I would like to purchase a DSLR. Please note that this is my first DSLR camera and I am a poor graduate student so I am foregoing almost 6 months of warm dinner to purchase this.

I have decided to buy the Canon EOS 60D (body only) as my first camera. However I am a little confused about the lens I should buy as I get a lot of suggestions.

I know I want to get a prime lens (more specifically Canon EF 50mm f/1.8 II Camera Lens) for my close range and portrait mode photography. But I will also like to buy a zoom lens for capturing natural scenes and group photos and maybe the occasional Buckeye football game.

Can anyone suggest a good lens that will serve all around without substantially overdrawing my bank account ? Something in the $250-$300 range will be fine.

Or should I just go for the stock 18-55mm Lens that Canon gives with a lot of its camera.

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    \$\begingroup\$ At this price range, go for a stock lens. \$\endgroup\$ Commented Oct 12, 2013 at 19:54
  • \$\begingroup\$ which one ? The Canon 18-135mm Kit lens?? \$\endgroup\$ Commented Oct 12, 2013 at 20:17
  • \$\begingroup\$ I'm not sure what you mean by natural scenes but the 50mm f1.8 will do just fine for group portraits, just take a few steps back. It sounds like you want a "do everything" lens, which isn't practical unless you either want to greatly sacrifice image quality or your price range. At that price range you are better off buying a prosumer "super zoom" camera and not a DSLR. Try the Canon PowerShot SX510 or similar. \$\endgroup\$
    – dpollitt
    Commented Oct 13, 2013 at 2:27
  • 2
    \$\begingroup\$ No lens about 50-55 mm is going to do a good job of shooting a football game, even if you have a sideline press pass. If your budget is that tight, just give up on that idea. the kit or 50 prime will do fine at taking shots of the fans tailgating at the game, but you'll need a lot more length to capture exciting shots of the game's play. For a tight budget, buy the kit lens with the body, they often are thrown in for zero. I bought a T4i as a gift, and with the kit lens was cheaper than the body only. \$\endgroup\$ Commented Oct 13, 2013 at 3:32

2 Answers 2


Stick with the thrifty-fifty until you have enough money to get good food and the lens. Your health is more valuable than getting the shots you want, plus the 50mm should be enough for now. If you're set on getting a zoom, I'd go used especially at your budget.

You mentioned Buckeye football, so I'll assume you go to OSU. There's a good used photography place up near Clintonville called Columbus Camera Group that has some pretty good gear, plus they cut good deals for students. Midwest Photo Exchange up on High also has some really nice used gear (I bought my D300 there, got a very good deal), plus the staff are friendly and knowledgeable.

  • \$\begingroup\$ Thank you thats a great suggestion. Plus I didn't know about the great used camera places. I will definitely take a look there. \$\endgroup\$ Commented Oct 13, 2013 at 14:01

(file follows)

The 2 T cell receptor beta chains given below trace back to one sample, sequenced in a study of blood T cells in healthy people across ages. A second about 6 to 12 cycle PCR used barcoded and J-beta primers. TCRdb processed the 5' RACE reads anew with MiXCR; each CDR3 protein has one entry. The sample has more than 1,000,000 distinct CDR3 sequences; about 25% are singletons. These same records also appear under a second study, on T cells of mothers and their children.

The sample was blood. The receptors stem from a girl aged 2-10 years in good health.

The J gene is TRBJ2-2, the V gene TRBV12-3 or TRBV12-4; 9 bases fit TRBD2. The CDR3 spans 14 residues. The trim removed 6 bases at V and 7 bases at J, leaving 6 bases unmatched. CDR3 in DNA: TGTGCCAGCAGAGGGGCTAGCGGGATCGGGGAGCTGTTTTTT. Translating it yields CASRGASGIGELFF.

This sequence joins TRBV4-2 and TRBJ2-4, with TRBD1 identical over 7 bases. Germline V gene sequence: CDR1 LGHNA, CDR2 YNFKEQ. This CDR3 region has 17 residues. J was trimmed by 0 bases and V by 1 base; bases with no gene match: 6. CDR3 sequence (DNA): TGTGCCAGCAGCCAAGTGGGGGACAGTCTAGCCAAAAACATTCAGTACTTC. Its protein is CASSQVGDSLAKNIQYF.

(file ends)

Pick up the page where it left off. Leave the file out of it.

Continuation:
The 50mm f/1.8 is a nice lens for the price but it has it's limitations.

The problems I have with my 50mm f/1.8 are:

  1. It has extremely slow auto-focus, especially in low-ish light (like indoors) - to the point it's hard to catch kids running around, not a problem for portraits but it's difficult to use it on anything that is moving unexpectedly (if you can't prepare and pre-focus).

  2. 50mm on an APS-C camera (like the 60D) is a little too tight for general indoor use for my taste, great for head and shoulders portraits but you will find yourself limited by room size for full length and group shots (meaning you are limited in where you stand and where you put your subject, you lose a lot of control if you always need to place the subjects right next to a wall), also, it's practically useless to capture the atmosphere of the entire room (unless you can stage everything or you are very good at framing your shots).

  3. 50mm is also too wide for things that are traditionally shot with a tele lens - forget sports, forget wildlife (also forget animals at the zoo unless the poor animals are in a bad zoo with really small cages), etc.

I recommend getting a kit zoom at well as the 50mm, they aren't the best lenses ever made but they are good enough for a hobbyist and are very versatile, you can get the 18-55 for cheap with the camera or for next to nothing used, the 18-135 is better if you have the budget.

If I want to take a staged portrait I go for the 50mm, but as a general walkabout lens I use the 18-135 and most days the 50mm stays in the bag (I know preferring a consumer zoom over a prime makes me an horrible person or something but the fast auto-focus and extra reach of the zoom lets me easily take pictures I wouldn't be able to take with the 50mm).

  • \$\begingroup\$ There is a 60D + 18-135mm Kit lens bundle that sells for $1000. I think thats a good option. What do you use as a substitute for the 50mm f/1.8 ? \$\endgroup\$ Commented Oct 13, 2013 at 14:02
  • \$\begingroup\$ @rajaditya_m 60D+18-135 for $1000 sounds good (its cheaper than I got my 550D+18-135 a few years ago), I have the 50mm f/1.8 but rarely use it, I just don't like 50mm (on APS-C) that much, it's a taste/style thing, I like the 30mm-35mm range and when I have some free cash I'm going to buy a prime in that range (and the 70-200 f/4L for the tele end) \$\endgroup\$
    – Nir
    Commented Oct 13, 2013 at 14:15

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